The American Civil War remains the deadliest battle for the country with estimated deaths between 600,000 and 800,000. The war claimed close to 50 percent more American lives than World War 2, and 5 to 6 times more lives than World War 1. The Battle of Gettysburg was the bloodiest of all claiming close to 50,000 casualties followed by Chickamauga and Spotsylvania. Diseases, infections and injury were the giant killers. Wounded soldiers were housed in overfilled hospitals with filthy conditions. The worst injuries were caused by the Minni Ball rifle bullets of British Enfield and American Springfield rifles, which were used extensively in the war. Conditions were deplorable in Union and Confederate prisons, where prisoners often died from outright neglect or starvation. At the infamous Camp Sumter prison camp in Georgia, prisoners were described as “walking skeletons”. The Camp Sumter prison claimed the life of close to a fourth of its 45,000 prisoners.

Deadliest American Wars Graph
Graph of Military Deaths in American Wars


Born about 100 miles apart in the state of Kentucky, Abraham Lincoln and Jefferson Davis would be commander in chiefs of the rival Union and Confederate camps during the period of the American Civil War. The stark contrast between the two marks a humbling lesson from the annals of history that there is often more than what meets the eye.

Jefferson Davis and Abraham Lincoln
Jefferson Davis (left) and Abraham Lincoln (right)

Lincoln was born in a log cabin in a poor family to undistinguished parents, he had little formal education and limited resources to begin with. Davis on the other hand was born in Southern aristocracy and was sent to the finest educational institutions in Kentucky like the Transylvania University in Lexington.

Davis was a graduate from the US Military Academy in 1828, a hero of the Mexican American war, a senator from Mississippi, and had served as Secretary of War under President Franklin Pierce in 1853. Lincoln is mostly described as a simple man. He ran a small general store on credit and found the business to be unsuccessful. He served as a captain in the Illinois Militia for a brief period in the Black Hawk War and saw no action.

Jefferson Davis moved to Mississippi, where he became involved in cotton planting. As a distinguished military man and now a plantation owner, Davis became an image of an ideal Southern gentleman. Lincoln served as New Salem’s postmaster and later as county surveyor until he finally became a lawyer of repute. He served in the Illinois state legislature and as an undistinguished one-term member of the U.S. House of Representatives.

It was perhaps for these reasons that at the dawn of the civil war most people thought Davis to be abler than Lincoln. Davis is still respected by many for his fine qualities, including dignity, firmness, determination and honesty. However, Abraham Lincoln is remembered as one of the greatest leaders in the history of America.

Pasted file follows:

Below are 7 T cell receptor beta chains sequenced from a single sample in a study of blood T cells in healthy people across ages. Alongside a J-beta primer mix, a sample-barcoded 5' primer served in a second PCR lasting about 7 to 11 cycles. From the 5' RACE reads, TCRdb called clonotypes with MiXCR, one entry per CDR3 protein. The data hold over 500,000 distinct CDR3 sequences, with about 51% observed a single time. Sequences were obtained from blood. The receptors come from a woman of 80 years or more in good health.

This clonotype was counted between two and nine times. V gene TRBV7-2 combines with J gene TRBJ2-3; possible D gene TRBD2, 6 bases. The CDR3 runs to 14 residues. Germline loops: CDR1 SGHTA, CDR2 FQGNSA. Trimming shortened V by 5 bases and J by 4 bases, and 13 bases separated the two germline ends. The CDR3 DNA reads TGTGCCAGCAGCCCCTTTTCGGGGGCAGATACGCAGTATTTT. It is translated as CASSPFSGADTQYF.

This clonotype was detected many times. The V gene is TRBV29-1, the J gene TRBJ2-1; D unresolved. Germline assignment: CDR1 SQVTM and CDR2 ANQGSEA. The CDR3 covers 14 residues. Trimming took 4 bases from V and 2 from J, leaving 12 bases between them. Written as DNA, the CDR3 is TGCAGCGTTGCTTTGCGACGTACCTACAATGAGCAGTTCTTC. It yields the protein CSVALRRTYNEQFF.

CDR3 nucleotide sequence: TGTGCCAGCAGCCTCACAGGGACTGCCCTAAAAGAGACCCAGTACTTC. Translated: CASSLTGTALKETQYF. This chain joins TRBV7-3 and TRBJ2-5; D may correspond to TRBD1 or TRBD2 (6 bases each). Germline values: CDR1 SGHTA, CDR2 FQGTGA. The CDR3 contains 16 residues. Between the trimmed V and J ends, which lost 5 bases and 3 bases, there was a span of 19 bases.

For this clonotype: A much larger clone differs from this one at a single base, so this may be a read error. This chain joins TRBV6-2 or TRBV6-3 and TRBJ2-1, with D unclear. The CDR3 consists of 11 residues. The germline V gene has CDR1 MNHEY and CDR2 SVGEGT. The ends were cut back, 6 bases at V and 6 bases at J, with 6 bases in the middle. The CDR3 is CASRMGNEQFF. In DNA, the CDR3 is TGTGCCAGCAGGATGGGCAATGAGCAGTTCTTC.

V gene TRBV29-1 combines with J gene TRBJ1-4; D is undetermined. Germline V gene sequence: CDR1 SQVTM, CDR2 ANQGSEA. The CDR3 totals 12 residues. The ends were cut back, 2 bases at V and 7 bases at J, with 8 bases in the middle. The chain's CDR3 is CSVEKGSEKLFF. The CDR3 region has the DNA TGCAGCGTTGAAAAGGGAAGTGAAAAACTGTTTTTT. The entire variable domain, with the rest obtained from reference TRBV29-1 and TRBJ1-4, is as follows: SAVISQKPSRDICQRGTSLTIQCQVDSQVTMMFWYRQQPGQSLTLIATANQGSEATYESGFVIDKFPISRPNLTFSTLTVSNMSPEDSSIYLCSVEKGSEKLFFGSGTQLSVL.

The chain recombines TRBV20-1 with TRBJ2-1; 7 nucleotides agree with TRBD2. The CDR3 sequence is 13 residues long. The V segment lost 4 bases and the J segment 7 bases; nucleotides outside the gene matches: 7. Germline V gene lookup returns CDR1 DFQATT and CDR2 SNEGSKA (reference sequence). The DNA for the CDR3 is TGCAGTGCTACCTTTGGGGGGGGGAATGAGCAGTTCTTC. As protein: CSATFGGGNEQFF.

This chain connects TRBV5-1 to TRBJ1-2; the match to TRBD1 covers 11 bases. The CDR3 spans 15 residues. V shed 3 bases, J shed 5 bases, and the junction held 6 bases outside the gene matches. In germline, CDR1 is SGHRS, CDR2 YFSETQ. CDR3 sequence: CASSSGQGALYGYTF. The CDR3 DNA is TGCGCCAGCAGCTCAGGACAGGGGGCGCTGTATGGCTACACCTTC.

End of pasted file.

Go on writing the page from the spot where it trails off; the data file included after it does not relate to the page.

The defeat of the South in the Civil War marked the beginning of the Reconstruction Era which was a plan to integrate the southern states into the federal union. The Emancipation Proclamation had already freed more than 3 million slaves in the south and many in the North were committed to bringing laws for their equality. In the five years following the Civil War, the United States adopted the 13th, 14th and the 15th Constitutional amendments.

  • The Thirteenth Amendment to the United States Constitution officially abolished slavery and involuntary servitude, except as punishment for a crime. The US senate passed it on 8th April, 1864 and it was incorporated into the federal constitution on 18th December, 1865.
  • The Fourteenth Amendment was bitterly contested especially by the Southern States. Added to the Federal Constitution on July 20, 1868, the amendment declared that all persons born or naturalized in the United States are American citizens including African Americans.
  • The Fifteenth Amendment prohibited the federal and state governments from denying a citizen the right to vote based on that citizen’s “race, color, or previous condition of servitude”. It was ratified and added to the Federal Constitution on February 3, 1870.

Many other laws were passed, state constitutions were rewritten and efforts were made for the upliftment of the blacks. The reconstruction era ended in 1877 and is considered a failure with laws being ignored and twisted and newer laws being written to subjugate the black race as the fervor of the civil war would fade. However, these constitutional changes did improve the lives of African Americans to some extent. They would also bear fruit over 100 years later in the Civil Rights Movement.

3 thoughts on “10 Interesting Facts About The American Civil War”

  1. Slavery did not cause the Civil War. Lincoln was quite willing to let slavery remain to avoid Civil War. Tariffs were the straw that broke the camel’s back for the South. How tariffs adversely effected the South had been a problem for decades. When the South succeeded the north could not stand to loose millions in Tariff fees. That was how the Federal govt collected revenue through tariffs and fees. There was no income tax on individuals or business.
    Lincoln did not free the slaves. Congress did.